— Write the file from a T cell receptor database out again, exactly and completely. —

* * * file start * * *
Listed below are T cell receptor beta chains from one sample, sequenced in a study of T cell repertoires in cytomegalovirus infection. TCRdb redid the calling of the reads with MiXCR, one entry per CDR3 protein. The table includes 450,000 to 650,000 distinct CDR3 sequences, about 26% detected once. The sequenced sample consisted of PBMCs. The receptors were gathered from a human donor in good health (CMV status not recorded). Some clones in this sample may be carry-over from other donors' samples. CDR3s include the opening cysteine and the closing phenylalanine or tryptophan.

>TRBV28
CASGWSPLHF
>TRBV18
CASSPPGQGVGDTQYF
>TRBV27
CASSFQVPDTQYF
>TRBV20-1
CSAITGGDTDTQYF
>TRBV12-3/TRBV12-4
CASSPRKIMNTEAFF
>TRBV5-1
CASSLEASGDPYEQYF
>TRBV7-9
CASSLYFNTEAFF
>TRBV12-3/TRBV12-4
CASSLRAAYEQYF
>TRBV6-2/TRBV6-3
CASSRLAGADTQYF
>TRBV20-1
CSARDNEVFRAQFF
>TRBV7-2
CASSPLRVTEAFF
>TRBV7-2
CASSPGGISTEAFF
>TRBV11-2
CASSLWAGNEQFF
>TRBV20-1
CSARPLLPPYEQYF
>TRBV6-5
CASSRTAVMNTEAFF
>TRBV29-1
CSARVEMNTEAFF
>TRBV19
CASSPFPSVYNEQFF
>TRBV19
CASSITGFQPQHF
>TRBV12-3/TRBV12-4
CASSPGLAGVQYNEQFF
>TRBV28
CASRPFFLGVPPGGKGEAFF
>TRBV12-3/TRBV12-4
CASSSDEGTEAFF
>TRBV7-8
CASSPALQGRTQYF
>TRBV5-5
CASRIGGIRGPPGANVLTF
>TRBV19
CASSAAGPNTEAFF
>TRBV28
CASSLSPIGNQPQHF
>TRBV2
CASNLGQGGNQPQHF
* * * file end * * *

Listed below are T cell receptor beta chains from one sample, sequenced in a study of T cell repertoires in cytomegalovirus infection. TCRdb redid the calling of the reads with MiXCR, one entry per CDR3 protein. The table includes 450,000 to 650,000 distinct CDR3 sequences, about 26% detected once. The sequenced sample consisted of PBMCs. The receptors were gathered from a human donor in good health (CMV status not recorded). Some clones in this sample may be carry-over from other donors' samples. CDR3s include the opening cysteine and the closing phenylalanine or tryptophan.

>TRBV28
CASGWSPLHF
>TRBV18
CASSPPGQGVGDTQYF
>TRBV27
CASSFQVPDTQYF
>TRBV20-1
CSAITGGDTDTQYF
>TRBV12-3/TRBV12-4
CASSPRKIMNTEAFF
>TRBV5-1
CASSLEASGDPYEQYF
>TRBV7-9
CASSLYFNTEAFF
>TRBV12-3/TRBV12-4
CASSLRAAYEQYF
>TRBV6-2/TRBV6-3
CASSRLAGADTQYF
>TRBV20-1
CSARDNEVFRAQFF
>TRBV7-2
CASSPLRVTEAFF
>TRBV7-2
CASSPGGISTEAFF
>TRBV11-2
CASSLWAGNEQFF
>TRBV20-1
CSARPLLPPYEQYF
>TRBV6-5
CASSRTAVMNTEAFF
>TRBV29-1
CSARVEMNTEAFF
>TRBV19
CASSPFPSVYNEQFF
>TRBV19
CASSITGFQPQHF
>TRBV12-3/TRBV12-4
CASSPGLAGVQYNEQFF
>TRBV28
CASRPFFLGVPPGGKGEAFF
>TRBV12-3/TRBV12-4
CASSSDEGTEAFF
>TRBV7-8
CASSPALQGRTQYF
>TRBV5-5
CASRIGGIRGPPGANVLTF
>TRBV19
CASSAAGPNTEAFF
>TRBV28
CASSLSPIGNQPQHF
>TRBV2
CASNLGQGGNQPQHF